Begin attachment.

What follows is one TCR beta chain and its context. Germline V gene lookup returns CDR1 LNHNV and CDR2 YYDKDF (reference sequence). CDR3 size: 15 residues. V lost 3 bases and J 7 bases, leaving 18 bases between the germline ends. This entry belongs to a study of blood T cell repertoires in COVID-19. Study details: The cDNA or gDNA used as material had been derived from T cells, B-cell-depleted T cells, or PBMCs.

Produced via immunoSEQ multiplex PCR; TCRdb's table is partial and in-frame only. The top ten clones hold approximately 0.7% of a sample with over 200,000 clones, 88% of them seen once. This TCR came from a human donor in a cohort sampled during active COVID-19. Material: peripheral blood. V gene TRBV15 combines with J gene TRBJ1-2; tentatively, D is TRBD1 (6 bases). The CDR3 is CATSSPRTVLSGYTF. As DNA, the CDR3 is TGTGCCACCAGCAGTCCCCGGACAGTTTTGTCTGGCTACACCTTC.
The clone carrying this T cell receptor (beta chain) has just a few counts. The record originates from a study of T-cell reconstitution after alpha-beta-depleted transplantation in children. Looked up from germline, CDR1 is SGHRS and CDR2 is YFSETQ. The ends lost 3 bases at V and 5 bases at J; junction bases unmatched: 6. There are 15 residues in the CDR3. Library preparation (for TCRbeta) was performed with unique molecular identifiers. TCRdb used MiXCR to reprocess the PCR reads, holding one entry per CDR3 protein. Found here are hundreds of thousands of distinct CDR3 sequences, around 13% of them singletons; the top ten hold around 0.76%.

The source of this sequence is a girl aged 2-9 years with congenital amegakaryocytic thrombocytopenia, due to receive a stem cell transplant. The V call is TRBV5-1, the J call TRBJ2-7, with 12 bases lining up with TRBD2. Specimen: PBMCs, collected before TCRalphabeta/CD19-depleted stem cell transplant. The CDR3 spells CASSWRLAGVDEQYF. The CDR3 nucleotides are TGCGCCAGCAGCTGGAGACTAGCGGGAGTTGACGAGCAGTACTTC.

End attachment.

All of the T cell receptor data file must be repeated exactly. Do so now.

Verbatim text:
What follows is one TCR beta chain and its context. Germline V gene lookup returns CDR1 LNHNV and CDR2 YYDKDF (reference sequence). CDR3 size: 15 residues. V lost 3 bases and J 7 bases, leaving 18 bases between the germline ends. This entry belongs to a study of blood T cell repertoires in COVID-19. Study details: The cDNA or gDNA used as material had been derived from T cells, B-cell-depleted T cells, or PBMCs.

Produced via immunoSEQ multiplex PCR; TCRdb's table is partial and in-frame only. The top ten clones hold approximately 0.7% of a sample with over 200,000 clones, 88% of them seen once. This TCR came from a human donor in a cohort sampled during active COVID-19. Material: peripheral blood. V gene TRBV15 combines with J gene TRBJ1-2; tentatively, D is TRBD1 (6 bases). The CDR3 is CATSSPRTVLSGYTF. As DNA, the CDR3 is TGTGCCACCAGCAGTCCCCGGACAGTTTTGTCTGGCTACACCTTC.
The clone carrying this T cell receptor (beta chain) has just a few counts. The record originates from a study of T-cell reconstitution after alpha-beta-depleted transplantation in children. Looked up from germline, CDR1 is SGHRS and CDR2 is YFSETQ. The ends lost 3 bases at V and 5 bases at J; junction bases unmatched: 6. There are 15 residues in the CDR3. Library preparation (for TCRbeta) was performed with unique molecular identifiers. TCRdb used MiXCR to reprocess the PCR reads, holding one entry per CDR3 protein. Found here are hundreds of thousands of distinct CDR3 sequences, around 13% of them singletons; the top ten hold around 0.76%.

The source of this sequence is a girl aged 2-9 years with congenital amegakaryocytic thrombocytopenia, due to receive a stem cell transplant. The V call is TRBV5-1, the J call TRBJ2-7, with 12 bases lining up with TRBD2. Specimen: PBMCs, collected before TCRalphabeta/CD19-depleted stem cell transplant. The CDR3 spells CASSWRLAGVDEQYF. The CDR3 nucleotides are TGCGCCAGCAGCTGGAGACTAGCGGGAGTTGACGAGCAGTACTTC.